Unfortunately, the Stars could not get the tying goal they needed, having to kill a penalty in the final two minutes of the game. A resounding thud to end the game, considering how play was going before then.
This game could probably have been well in hand by the end of the second frame if the Stars had managed to score on a few of their prime chances. Instead, they had to take it to the third, where they collapsed early on.
Some other thoughts from the game:
- We have been saying since the last game against the Calgary Flames that the Stars big names needed to start scoring again. They came through tonight as Jamie Benn, Michael Ryder, and Brenden Morrow each got goals. The only question now is whether or not they can mix in the youthful goals at the same time.
- In order to win tonight, the Stars needed to keep pressure off of Nilstorp. They were relatively successful in the first two frames, only giving up 15 shots during that time. Considering that the Stars were previously giving up 40 a game, this is a marked improvement. Overall, Nilstorp had a bit of an up and down night, making some great saves during the game, while also letting in a weak backhander through the legs. He didn't lose the game for the Stars all on his own, and I suppose that's about all you can ask for a backup goalie.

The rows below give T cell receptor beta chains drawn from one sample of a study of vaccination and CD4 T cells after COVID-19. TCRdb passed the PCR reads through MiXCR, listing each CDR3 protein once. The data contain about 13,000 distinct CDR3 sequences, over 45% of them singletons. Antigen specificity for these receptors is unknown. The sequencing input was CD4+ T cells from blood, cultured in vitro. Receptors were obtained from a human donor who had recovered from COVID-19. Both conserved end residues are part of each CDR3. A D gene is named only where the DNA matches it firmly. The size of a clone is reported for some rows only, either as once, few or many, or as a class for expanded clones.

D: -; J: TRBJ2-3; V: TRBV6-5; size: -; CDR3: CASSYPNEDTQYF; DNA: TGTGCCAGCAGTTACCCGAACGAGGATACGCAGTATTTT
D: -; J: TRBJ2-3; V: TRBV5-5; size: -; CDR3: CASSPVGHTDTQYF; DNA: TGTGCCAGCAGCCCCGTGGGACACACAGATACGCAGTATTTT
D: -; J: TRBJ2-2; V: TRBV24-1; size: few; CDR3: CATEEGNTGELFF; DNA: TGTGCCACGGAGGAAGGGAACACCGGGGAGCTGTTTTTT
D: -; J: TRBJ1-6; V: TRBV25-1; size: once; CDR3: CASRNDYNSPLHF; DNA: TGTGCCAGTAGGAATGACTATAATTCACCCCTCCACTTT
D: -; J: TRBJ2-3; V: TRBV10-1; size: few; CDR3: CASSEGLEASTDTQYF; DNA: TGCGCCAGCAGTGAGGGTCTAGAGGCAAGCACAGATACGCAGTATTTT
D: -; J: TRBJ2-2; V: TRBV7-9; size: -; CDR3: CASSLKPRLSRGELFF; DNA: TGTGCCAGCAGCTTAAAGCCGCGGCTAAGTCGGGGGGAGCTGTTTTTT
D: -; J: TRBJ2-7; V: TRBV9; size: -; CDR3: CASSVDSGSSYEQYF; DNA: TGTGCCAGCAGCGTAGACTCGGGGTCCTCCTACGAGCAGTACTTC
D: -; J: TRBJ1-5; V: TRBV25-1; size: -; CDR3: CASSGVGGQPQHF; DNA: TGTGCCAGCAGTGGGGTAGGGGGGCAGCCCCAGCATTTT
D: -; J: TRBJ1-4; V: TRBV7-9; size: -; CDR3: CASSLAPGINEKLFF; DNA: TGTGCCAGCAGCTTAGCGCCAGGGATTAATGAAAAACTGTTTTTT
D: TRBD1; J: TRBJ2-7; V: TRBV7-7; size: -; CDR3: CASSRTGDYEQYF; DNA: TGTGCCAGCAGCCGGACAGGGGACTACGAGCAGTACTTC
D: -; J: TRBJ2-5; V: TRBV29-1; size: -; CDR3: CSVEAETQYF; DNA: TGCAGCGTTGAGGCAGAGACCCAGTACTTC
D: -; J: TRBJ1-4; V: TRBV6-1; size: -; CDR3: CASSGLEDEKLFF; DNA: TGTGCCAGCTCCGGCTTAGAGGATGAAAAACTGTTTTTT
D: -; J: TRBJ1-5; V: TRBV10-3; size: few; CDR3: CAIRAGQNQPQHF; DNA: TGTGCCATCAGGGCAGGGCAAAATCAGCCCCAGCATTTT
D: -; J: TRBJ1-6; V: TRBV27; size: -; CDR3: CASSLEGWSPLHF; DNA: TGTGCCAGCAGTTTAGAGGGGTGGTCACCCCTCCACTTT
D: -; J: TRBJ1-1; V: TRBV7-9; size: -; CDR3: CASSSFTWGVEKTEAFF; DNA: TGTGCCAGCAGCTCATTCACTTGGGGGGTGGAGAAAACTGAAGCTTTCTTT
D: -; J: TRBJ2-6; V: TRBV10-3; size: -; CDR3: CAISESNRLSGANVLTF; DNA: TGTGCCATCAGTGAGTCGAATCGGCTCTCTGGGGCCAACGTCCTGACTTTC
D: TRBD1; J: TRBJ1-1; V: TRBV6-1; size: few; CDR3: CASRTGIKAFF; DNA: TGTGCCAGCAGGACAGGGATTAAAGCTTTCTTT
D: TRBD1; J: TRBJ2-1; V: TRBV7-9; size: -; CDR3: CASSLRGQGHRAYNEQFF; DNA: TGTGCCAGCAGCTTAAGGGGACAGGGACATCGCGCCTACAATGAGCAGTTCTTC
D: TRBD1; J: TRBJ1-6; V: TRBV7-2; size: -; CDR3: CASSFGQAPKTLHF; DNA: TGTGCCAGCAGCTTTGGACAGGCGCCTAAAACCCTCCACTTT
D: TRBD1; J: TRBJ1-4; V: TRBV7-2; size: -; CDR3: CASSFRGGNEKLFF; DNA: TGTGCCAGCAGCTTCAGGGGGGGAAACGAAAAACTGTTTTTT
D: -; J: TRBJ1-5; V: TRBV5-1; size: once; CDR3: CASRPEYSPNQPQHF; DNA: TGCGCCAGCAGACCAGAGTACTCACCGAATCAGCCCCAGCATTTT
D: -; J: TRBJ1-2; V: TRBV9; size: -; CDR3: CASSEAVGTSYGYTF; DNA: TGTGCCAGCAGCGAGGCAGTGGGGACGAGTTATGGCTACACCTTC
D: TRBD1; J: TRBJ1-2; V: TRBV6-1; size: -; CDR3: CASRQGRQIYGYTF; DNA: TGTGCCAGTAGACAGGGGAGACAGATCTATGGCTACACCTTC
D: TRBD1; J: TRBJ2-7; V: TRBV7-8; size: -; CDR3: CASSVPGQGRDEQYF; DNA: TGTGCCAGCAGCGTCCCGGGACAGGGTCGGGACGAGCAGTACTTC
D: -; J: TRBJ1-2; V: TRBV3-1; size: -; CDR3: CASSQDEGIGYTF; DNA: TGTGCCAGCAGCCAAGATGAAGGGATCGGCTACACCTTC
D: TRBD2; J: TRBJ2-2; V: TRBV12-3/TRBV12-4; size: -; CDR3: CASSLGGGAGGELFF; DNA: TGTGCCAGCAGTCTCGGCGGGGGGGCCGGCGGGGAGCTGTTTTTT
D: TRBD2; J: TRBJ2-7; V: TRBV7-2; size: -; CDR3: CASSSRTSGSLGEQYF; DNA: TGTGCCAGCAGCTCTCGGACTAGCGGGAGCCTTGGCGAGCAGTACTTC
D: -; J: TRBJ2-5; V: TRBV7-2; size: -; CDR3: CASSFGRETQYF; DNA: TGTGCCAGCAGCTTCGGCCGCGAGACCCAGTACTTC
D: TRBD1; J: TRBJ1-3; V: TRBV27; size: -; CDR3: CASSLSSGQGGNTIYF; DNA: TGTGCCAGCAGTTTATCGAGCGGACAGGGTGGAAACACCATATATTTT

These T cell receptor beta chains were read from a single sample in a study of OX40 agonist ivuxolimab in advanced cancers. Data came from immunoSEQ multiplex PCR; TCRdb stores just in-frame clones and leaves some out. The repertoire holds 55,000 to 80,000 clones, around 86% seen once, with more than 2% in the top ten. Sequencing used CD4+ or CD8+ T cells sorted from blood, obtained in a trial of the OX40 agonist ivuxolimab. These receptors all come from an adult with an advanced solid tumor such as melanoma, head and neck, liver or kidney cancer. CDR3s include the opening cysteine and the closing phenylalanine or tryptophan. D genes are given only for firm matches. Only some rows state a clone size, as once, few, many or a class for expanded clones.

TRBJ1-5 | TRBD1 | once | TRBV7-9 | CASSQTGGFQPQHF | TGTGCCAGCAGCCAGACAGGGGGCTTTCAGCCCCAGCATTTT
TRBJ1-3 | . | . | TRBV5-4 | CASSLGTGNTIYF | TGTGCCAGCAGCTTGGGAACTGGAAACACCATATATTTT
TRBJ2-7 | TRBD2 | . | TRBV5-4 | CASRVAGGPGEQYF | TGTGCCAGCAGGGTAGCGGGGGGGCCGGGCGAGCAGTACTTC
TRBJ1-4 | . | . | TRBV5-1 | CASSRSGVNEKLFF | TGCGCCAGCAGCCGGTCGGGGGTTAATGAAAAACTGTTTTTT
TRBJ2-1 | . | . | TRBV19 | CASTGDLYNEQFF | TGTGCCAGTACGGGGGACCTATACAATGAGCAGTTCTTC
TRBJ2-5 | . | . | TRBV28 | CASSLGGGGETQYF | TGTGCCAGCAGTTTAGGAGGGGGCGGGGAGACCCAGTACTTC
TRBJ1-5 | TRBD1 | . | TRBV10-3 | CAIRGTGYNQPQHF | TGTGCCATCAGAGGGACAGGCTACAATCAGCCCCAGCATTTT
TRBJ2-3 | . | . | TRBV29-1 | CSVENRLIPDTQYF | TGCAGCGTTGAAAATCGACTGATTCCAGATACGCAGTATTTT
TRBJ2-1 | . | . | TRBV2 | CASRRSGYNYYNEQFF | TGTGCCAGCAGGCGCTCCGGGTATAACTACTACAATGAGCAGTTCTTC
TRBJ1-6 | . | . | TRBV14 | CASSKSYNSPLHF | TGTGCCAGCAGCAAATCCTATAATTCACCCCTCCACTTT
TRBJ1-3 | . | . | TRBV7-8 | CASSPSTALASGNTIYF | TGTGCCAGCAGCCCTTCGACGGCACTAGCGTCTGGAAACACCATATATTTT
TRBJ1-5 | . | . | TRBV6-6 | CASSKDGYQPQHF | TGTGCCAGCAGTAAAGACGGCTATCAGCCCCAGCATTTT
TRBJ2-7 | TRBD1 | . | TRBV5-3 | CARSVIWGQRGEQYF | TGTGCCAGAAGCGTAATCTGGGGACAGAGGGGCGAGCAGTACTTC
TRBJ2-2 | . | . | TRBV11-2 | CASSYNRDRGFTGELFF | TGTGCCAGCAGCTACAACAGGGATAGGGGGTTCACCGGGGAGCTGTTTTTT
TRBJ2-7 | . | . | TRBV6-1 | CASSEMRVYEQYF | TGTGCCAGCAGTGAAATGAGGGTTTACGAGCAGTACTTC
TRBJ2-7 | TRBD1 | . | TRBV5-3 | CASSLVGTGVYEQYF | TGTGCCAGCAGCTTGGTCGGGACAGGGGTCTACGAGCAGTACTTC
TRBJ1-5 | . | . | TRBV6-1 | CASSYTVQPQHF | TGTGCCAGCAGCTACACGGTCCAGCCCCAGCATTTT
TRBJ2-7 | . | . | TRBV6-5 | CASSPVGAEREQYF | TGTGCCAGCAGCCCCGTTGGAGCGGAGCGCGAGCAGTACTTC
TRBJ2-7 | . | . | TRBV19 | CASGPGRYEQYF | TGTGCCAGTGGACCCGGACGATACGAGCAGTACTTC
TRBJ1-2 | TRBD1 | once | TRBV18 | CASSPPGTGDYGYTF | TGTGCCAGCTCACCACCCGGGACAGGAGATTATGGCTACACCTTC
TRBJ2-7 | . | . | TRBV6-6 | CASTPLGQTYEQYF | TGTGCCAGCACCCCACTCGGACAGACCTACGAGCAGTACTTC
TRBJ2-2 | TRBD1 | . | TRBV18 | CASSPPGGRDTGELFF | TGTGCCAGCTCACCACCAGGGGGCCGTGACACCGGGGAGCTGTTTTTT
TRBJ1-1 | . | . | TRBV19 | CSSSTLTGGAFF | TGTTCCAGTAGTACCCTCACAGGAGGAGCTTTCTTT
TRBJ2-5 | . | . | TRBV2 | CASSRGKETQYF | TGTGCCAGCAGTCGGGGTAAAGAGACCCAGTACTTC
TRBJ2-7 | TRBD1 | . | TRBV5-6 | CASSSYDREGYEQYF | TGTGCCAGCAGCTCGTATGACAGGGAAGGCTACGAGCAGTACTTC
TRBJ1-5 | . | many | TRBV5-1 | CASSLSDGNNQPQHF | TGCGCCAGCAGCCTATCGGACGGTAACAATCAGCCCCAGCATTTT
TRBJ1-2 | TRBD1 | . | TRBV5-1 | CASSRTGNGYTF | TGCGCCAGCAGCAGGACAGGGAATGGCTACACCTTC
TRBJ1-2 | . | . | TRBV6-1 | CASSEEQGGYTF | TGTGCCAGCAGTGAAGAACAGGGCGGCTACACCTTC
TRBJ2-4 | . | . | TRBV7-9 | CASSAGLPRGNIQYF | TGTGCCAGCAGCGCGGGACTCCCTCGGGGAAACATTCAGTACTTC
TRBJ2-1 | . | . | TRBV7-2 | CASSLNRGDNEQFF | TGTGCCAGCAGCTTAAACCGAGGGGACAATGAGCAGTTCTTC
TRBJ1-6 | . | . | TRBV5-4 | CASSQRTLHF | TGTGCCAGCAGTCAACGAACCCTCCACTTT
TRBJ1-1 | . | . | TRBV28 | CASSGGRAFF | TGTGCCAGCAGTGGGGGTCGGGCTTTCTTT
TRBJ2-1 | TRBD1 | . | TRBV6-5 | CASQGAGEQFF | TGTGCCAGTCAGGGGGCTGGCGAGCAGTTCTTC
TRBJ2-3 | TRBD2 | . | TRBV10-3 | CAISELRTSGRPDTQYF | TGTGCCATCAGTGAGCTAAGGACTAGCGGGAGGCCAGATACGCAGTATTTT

- The Stars have got to learn to stay out of the box. Bad calls are going to happen, and that first penalty against Smith was a questionable one at best. However, they still have to find a way to kill the penalties against, whether justly earned or not. I also cannot stress enough how frustrating it is to see penalties in the offensive zone. Those should not be happening every game. Whenever the Canucks were on the power play, they looked extremely dangerous. A big reason for that was...
- The faceoffs. The Stars have got to get on the right side of this percentage, and fast. They went 3-10 in the first period, giving up valuable possession of the puck in the process. It led to the PP goal by Vancouver, and a couple of other good chances as well. They did better through the rest of the game, but part of that was that the Canucks controlled the faceoff dot so well, they just pushed the puck down the ice to get it out of their zone as soon as possible.
- The Stars' power play still needs some serious work. Part of it looks much better than the previous season. They can now enter the zone with possession, rather than just dump and chase. However, it is still not generating the goals or chances that it really need to. I'm no power play specialist, so I can't say how best to fix this. I'll just go with the normal fan answer and say "SHOOOOOOOT!"
- It's obvious that the Canucks are not the powerhouse they used to be. They had their fair share of miscues throughout the game, which allowed the Stars to hang in there. Defensive turnovers, lack of rebound control - these are things that we did not see in previous years against this team, but were in abundance tonight. Figuring that the Stars had similar issues, it made for a fairly even match.
- Cashing in on scoring chances is something that the Stars need to do more often. There was one set I made note of in the second frame with seven minutes left. There were three incredible chances, and no goal. If they had cashed in on even one of those opportunities, it could have resulted in at least a point for Dallas. Instead, they leave the arena empty handed.